What happened to the Swedish problem drug users of the 1960's and 1970's?
2015 (English)In: Nordisk Alkohol- og narkotikatidsskrift (NAT), ISSN 1455-0725, E-ISSN 1458-6126, Vol. 32, no 2, 109-132 p.Article in journal (Refereed) Published
AIMS & DESIGN - In this study we follow a Stockholm birth cohort born in 1953 (n = 14 294) from youth to middle age. The cohort members were in their teenage years when drug abuse was established as a considerable threat to Swedish society and some of the cohort members themselves became drug abusers (n=431). RESULTS - As expected, life became dramatically worse for those with documented drug abuse when young, than for the rest of the cohort members. While 72 percent of those without documented drug abuse were socially included at the age of 56, the corresponding share among those with documented drug abuse was 18 per cent. And while 5 percent in the former group were diseased at 56, this was true for 38 percent in the latter group. Supplementary analyses showed that social inclusion was also less stable among those with documented drug abuse than among the rest of the cohort, and that the flow from exclusion to inclusion was virtually nonexistent, which was not the case for those without experience of drug abuse. CONCLUSIONS - Gender specific analyses showed that the situation, at least in absolute terms, tended to be even worse for male drug abusers than for women. Gender differences in alcohol abuse, criminality, and with respect to parenthood are suggested as possible explanations to be further studied in future research.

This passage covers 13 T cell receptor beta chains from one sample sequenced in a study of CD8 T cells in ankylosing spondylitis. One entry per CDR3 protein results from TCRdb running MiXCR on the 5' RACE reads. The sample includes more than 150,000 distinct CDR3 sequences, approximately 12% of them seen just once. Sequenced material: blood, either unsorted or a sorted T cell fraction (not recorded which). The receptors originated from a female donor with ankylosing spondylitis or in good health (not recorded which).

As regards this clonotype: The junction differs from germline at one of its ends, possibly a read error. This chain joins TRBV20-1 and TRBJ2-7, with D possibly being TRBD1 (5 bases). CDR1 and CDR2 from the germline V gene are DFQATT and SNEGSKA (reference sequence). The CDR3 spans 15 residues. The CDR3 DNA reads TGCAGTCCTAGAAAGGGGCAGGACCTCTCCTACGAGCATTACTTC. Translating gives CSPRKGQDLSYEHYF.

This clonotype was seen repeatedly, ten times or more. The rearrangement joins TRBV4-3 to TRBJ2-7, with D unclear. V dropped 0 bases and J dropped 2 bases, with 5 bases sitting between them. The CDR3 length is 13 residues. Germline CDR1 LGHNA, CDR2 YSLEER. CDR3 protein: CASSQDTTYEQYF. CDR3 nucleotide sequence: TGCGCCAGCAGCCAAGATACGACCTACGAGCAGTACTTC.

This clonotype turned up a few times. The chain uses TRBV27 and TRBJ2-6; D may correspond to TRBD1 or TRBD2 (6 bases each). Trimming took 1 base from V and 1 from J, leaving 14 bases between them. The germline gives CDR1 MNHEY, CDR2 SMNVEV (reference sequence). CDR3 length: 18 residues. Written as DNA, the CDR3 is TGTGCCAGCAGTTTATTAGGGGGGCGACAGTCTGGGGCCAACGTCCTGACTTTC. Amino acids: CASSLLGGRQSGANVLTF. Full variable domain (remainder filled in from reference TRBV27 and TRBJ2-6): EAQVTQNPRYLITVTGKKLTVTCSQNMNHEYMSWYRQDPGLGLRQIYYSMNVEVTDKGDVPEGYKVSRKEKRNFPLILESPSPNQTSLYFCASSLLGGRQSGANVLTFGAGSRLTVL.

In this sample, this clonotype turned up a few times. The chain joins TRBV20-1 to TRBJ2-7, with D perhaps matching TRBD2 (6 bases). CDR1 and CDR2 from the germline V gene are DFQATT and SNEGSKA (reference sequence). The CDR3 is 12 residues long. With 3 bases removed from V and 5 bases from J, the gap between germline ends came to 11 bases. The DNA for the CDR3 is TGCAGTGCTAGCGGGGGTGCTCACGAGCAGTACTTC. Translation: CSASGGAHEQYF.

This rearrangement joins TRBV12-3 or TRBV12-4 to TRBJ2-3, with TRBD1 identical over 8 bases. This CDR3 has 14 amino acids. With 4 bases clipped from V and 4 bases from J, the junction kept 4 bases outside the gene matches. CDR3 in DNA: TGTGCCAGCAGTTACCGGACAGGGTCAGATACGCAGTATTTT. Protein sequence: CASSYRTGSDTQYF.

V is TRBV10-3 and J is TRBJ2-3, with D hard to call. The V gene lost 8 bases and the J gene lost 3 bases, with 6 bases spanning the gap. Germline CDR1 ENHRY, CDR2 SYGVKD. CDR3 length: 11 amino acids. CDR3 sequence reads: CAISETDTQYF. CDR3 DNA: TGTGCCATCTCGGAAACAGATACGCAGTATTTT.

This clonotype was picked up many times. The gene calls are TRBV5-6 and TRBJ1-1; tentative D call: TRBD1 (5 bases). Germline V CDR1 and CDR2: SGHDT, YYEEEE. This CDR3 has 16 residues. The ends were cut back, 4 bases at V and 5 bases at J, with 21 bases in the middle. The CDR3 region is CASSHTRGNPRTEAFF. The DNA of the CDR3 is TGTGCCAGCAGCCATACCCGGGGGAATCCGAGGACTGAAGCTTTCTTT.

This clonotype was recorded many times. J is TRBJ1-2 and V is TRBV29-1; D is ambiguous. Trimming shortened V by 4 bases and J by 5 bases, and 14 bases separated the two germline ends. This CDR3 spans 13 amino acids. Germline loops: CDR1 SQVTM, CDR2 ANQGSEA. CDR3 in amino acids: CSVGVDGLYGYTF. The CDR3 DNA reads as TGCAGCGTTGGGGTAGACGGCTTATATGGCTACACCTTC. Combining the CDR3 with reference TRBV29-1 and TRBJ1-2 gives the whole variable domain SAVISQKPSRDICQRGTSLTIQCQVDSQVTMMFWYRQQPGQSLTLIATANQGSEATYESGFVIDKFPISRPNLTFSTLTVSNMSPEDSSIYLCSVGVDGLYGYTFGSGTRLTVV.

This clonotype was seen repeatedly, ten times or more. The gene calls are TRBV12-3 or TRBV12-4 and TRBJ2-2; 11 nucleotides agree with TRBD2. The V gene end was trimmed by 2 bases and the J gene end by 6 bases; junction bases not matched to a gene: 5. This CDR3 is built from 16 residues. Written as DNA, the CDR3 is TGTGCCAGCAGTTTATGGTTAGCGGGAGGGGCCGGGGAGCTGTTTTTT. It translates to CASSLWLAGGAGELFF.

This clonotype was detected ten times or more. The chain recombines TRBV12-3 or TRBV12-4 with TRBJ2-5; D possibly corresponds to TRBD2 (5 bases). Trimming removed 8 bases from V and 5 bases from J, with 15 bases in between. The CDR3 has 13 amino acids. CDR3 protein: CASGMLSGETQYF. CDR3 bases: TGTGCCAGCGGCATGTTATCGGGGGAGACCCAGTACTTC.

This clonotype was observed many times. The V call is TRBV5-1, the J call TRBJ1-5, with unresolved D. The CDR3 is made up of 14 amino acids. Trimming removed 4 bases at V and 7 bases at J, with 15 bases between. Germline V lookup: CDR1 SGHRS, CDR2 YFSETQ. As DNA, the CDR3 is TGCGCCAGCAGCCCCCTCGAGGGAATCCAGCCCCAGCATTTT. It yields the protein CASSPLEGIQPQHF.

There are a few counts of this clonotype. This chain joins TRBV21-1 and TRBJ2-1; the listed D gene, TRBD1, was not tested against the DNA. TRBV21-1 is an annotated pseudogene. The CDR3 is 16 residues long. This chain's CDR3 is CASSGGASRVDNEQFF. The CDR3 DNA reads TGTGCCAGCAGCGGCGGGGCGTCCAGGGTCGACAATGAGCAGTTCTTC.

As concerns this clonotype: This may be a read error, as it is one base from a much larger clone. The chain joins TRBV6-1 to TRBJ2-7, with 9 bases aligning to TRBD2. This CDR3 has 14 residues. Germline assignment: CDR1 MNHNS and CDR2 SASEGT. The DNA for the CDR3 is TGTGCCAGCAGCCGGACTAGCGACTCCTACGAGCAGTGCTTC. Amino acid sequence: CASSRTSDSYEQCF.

Place, publisher, year, edition, pages
2015. Vol. 32, no 2, 109-132 p.
drugs, life course, social inclusion, social exclusion, mortality
IdentifiersURN: urn:nbn:se:su:diva-117496DOI: 10.1515/nsad-2015-0013ISI: 000353306800002OAI: oai:DiVA.org:su-117496DiVA: diva2:815239